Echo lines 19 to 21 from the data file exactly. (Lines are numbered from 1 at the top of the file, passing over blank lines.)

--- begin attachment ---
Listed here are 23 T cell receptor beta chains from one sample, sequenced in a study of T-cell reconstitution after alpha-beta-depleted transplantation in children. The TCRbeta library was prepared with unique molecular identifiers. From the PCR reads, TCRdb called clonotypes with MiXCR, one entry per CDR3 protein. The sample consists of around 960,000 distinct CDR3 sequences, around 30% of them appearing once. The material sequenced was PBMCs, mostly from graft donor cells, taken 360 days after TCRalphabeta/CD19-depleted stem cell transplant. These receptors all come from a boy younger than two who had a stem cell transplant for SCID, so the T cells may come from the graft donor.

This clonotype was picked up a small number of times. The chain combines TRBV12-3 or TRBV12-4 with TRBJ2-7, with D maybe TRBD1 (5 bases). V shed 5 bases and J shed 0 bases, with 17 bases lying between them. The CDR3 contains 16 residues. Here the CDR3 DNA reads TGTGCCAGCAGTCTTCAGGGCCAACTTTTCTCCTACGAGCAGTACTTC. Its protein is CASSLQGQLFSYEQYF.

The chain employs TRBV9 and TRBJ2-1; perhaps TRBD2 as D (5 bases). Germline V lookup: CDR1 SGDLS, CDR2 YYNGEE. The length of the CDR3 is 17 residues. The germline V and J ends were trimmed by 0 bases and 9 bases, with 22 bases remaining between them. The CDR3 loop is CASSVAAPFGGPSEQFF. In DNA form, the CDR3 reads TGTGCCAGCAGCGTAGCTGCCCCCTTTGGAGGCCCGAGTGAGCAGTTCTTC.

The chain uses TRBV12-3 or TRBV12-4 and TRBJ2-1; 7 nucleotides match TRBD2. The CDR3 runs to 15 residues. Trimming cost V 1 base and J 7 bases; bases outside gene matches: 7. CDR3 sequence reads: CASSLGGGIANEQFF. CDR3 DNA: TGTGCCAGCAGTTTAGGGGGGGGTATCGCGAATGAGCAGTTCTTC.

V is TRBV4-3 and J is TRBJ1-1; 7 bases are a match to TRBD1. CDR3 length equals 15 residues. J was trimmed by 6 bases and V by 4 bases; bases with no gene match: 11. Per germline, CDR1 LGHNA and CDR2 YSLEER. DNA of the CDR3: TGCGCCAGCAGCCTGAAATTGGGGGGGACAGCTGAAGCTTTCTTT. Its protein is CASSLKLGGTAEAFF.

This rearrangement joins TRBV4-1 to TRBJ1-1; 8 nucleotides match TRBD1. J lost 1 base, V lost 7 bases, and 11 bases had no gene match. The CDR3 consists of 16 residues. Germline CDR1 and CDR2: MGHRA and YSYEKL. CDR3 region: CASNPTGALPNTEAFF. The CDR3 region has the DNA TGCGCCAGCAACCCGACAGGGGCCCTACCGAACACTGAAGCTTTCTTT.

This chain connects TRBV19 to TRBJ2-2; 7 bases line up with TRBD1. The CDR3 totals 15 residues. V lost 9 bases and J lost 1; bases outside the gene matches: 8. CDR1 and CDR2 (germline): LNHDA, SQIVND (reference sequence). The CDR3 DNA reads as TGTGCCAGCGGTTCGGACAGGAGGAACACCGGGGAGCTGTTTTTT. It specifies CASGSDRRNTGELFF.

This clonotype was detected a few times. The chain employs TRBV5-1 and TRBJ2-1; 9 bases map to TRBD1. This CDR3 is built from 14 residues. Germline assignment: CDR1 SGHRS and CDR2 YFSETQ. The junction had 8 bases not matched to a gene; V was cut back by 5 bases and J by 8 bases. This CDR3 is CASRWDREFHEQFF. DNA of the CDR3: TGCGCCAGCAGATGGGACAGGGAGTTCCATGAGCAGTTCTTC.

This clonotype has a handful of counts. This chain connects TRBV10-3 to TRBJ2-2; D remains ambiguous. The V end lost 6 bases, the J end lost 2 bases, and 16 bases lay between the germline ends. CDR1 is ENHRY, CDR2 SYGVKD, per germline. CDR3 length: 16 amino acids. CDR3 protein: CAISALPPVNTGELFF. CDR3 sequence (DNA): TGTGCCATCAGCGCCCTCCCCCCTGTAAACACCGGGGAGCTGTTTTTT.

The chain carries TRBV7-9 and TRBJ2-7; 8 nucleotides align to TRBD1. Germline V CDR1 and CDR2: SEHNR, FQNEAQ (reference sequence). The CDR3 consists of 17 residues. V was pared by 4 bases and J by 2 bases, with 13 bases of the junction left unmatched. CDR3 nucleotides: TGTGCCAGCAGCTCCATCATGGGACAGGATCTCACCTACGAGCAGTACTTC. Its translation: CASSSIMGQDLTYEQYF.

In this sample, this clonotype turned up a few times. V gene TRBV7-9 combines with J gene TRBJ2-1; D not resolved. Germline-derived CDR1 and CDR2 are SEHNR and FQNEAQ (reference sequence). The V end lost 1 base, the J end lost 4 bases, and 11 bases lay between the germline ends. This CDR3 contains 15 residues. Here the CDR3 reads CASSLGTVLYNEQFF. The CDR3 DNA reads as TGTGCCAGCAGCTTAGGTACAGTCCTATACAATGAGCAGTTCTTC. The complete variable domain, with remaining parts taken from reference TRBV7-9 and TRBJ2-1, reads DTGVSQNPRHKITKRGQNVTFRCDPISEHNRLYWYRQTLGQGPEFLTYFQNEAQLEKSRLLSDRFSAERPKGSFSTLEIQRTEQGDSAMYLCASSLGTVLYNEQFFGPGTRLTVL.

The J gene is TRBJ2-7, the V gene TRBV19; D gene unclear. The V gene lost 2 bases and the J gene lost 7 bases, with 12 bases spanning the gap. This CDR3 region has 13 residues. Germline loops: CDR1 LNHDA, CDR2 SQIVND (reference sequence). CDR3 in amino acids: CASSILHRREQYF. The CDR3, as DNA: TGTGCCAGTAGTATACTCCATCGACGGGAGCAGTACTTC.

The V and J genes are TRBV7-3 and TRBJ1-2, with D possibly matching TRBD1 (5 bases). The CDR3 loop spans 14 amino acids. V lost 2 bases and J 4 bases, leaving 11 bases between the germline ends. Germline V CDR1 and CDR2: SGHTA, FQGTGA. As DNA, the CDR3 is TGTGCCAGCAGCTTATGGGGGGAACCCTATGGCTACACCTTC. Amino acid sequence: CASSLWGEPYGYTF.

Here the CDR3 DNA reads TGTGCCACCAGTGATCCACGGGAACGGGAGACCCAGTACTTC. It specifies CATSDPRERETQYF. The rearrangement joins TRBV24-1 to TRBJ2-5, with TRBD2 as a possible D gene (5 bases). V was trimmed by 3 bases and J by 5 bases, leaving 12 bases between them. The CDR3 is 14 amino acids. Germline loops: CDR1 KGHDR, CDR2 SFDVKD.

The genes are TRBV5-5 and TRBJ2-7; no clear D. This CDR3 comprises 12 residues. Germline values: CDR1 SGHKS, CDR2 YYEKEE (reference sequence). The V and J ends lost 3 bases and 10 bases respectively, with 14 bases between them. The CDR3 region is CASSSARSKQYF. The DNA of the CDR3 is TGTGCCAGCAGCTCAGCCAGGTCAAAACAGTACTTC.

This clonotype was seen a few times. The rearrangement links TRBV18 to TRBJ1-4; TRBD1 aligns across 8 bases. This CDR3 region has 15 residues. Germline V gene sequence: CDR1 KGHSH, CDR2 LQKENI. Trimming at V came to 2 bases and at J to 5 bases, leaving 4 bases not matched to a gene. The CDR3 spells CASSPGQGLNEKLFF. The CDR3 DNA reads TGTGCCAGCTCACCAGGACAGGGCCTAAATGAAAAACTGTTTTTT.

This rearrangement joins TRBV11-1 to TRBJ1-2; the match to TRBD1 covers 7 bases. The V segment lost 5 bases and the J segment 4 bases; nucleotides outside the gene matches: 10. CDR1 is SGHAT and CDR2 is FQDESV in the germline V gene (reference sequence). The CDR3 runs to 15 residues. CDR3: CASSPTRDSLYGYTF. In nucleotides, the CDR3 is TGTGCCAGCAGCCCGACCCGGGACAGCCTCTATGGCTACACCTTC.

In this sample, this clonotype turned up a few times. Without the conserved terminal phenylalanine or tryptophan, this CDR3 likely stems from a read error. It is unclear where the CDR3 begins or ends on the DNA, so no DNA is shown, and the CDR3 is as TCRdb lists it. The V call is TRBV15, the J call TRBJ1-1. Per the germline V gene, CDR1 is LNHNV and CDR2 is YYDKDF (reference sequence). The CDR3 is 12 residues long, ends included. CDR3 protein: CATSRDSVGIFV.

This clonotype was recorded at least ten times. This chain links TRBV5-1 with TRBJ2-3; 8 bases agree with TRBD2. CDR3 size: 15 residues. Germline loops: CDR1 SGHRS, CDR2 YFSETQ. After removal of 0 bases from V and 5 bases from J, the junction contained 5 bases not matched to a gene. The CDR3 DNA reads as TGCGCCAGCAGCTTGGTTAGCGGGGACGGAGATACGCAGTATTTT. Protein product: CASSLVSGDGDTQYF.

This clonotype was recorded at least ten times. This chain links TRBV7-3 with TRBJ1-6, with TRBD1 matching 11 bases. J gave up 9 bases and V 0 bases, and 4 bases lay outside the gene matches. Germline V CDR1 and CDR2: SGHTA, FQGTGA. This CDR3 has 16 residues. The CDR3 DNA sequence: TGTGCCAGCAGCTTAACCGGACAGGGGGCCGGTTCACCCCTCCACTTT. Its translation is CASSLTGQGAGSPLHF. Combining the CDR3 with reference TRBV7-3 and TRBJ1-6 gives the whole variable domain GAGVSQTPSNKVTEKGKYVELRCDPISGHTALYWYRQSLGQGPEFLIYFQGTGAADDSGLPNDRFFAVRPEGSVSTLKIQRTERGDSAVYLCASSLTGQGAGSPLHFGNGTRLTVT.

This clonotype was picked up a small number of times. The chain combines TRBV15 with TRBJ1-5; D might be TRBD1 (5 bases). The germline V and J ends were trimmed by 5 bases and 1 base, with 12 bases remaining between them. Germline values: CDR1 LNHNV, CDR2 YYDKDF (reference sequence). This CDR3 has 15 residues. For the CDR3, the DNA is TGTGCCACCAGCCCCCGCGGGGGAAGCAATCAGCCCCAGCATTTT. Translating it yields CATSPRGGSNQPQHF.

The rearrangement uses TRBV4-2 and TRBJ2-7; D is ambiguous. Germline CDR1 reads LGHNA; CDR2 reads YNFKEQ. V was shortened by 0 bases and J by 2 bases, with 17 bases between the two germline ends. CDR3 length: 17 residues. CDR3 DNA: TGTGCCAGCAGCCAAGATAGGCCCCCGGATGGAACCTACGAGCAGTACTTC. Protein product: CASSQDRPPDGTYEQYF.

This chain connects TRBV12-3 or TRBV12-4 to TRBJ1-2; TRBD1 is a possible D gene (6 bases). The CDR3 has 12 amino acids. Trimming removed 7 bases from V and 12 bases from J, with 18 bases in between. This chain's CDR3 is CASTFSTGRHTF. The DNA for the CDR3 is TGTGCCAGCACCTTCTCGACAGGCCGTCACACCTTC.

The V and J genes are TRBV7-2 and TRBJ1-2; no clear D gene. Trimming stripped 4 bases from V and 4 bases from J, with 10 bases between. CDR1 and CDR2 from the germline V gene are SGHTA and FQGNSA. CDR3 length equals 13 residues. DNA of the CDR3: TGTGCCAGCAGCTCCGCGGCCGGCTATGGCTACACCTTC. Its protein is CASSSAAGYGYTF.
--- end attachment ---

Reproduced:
This clonotype was recorded at least ten times. This chain links TRBV5-1 with TRBJ2-3; 8 bases agree with TRBD2. CDR3 size: 15 residues. Germline loops: CDR1 SGHRS, CDR2 YFSETQ. After removal of 0 bases from V and 5 bases from J, the junction contained 5 bases not matched to a gene. The CDR3 DNA reads as TGCGCCAGCAGCTTGGTTAGCGGGGACGGAGATACGCAGTATTTT. Protein product: CASSLVSGDGDTQYF.

This clonotype was recorded at least ten times. This chain links TRBV7-3 with TRBJ1-6, with TRBD1 matching 11 bases. J gave up 9 bases and V 0 bases, and 4 bases lay outside the gene matches. Germline V CDR1 and CDR2: SGHTA, FQGTGA. This CDR3 has 16 residues. The CDR3 DNA sequence: TGTGCCAGCAGCTTAACCGGACAGGGGGCCGGTTCACCCCTCCACTTT. Its translation is CASSLTGQGAGSPLHF. Combining the CDR3 with reference TRBV7-3 and TRBJ1-6 gives the whole variable domain GAGVSQTPSNKVTEKGKYVELRCDPISGHTALYWYRQSLGQGPEFLIYFQGTGAADDSGLPNDRFFAVRPEGSVSTLKIQRTERGDSAVYLCASSLTGQGAGSPLHFGNGTRLTVT.

This clonotype was picked up a small number of times. The chain combines TRBV15 with TRBJ1-5; D might be TRBD1 (5 bases). The germline V and J ends were trimmed by 5 bases and 1 base, with 12 bases remaining between them. Germline values: CDR1 LNHNV, CDR2 YYDKDF (reference sequence). This CDR3 has 15 residues. For the CDR3, the DNA is TGTGCCACCAGCCCCCGCGGGGGAAGCAATCAGCCCCAGCATTTT. Translating it yields CATSPRGGSNQPQHF.